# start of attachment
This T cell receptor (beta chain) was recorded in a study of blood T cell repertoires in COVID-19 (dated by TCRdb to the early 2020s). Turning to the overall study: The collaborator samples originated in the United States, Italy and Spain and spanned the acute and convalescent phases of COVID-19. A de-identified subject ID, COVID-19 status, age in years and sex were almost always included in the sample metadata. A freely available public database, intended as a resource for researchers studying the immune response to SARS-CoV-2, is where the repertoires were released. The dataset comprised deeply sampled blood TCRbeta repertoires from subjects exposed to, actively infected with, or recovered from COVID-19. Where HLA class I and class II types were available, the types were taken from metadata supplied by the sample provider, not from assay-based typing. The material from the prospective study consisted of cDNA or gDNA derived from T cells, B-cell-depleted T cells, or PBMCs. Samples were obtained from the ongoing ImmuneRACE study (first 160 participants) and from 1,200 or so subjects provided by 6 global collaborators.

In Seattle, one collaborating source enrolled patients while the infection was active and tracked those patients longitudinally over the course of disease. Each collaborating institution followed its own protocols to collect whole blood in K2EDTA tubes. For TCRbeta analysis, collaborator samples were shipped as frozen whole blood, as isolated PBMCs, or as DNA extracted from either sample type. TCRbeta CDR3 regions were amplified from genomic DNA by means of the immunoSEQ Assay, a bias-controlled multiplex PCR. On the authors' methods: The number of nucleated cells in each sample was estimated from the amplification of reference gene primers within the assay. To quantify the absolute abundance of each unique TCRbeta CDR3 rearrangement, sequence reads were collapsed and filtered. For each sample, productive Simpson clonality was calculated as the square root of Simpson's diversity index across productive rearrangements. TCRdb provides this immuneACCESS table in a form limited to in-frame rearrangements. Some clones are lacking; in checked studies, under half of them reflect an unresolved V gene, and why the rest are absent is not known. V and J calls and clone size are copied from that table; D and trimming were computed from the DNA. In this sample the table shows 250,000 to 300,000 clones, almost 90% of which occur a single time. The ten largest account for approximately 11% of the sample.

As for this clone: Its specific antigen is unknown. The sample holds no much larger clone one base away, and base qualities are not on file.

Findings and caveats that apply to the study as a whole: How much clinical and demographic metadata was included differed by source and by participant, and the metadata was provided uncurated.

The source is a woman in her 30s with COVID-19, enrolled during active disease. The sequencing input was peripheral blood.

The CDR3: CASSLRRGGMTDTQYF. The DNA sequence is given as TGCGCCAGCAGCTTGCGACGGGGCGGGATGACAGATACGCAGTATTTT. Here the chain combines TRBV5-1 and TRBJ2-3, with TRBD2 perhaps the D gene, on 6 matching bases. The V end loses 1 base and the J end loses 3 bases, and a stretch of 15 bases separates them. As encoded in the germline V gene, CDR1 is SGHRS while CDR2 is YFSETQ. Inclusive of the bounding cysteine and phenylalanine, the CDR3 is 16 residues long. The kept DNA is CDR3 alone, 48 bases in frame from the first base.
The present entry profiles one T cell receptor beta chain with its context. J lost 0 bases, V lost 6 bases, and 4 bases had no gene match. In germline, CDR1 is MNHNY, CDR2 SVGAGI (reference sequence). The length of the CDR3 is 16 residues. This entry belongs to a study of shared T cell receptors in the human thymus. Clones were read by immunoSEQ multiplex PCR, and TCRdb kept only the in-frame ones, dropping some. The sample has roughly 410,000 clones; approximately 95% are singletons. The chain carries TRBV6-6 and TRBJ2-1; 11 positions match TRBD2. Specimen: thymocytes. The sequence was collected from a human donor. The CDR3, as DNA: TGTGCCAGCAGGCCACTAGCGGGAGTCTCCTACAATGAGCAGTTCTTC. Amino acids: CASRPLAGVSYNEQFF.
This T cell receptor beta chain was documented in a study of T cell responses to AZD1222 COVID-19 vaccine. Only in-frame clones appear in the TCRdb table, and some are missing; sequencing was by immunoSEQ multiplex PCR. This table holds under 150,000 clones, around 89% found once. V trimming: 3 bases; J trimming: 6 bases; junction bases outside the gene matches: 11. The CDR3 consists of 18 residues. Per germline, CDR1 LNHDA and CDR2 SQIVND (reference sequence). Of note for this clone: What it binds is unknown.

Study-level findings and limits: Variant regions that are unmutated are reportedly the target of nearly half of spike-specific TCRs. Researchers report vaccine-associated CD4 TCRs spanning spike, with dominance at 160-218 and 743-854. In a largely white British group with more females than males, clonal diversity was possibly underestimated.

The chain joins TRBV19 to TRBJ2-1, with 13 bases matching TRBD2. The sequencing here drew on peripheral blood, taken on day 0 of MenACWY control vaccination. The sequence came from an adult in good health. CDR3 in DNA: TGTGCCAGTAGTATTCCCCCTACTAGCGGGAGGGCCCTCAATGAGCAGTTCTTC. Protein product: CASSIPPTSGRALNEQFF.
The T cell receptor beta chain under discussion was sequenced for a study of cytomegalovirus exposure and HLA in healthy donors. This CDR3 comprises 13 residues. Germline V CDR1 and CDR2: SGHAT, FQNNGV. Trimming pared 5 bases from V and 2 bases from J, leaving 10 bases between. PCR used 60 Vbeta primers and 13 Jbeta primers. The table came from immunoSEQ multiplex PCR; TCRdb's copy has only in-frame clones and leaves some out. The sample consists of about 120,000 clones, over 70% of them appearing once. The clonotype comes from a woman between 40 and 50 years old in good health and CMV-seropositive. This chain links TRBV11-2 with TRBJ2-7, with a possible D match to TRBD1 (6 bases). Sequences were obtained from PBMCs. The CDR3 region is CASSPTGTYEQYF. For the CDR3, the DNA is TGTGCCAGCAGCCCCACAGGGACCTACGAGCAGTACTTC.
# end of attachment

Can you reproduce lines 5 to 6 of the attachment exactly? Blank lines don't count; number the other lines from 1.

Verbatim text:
The source is a woman in her 30s with COVID-19, enrolled during active disease. The sequencing input was peripheral blood.

The CDR3: CASSLRRGGMTDTQYF. The DNA sequence is given as TGCGCCAGCAGCTTGCGACGGGGCGGGATGACAGATACGCAGTATTTT. Here the chain combines TRBV5-1 and TRBJ2-3, with TRBD2 perhaps the D gene, on 6 matching bases. The V end loses 1 base and the J end loses 3 bases, and a stretch of 15 bases separates them. As encoded in the germline V gene, CDR1 is SGHRS while CDR2 is YFSETQ. Inclusive of the bounding cysteine and phenylalanine, the CDR3 is 16 residues long. The kept DNA is CDR3 alone, 48 bases in frame from the first base.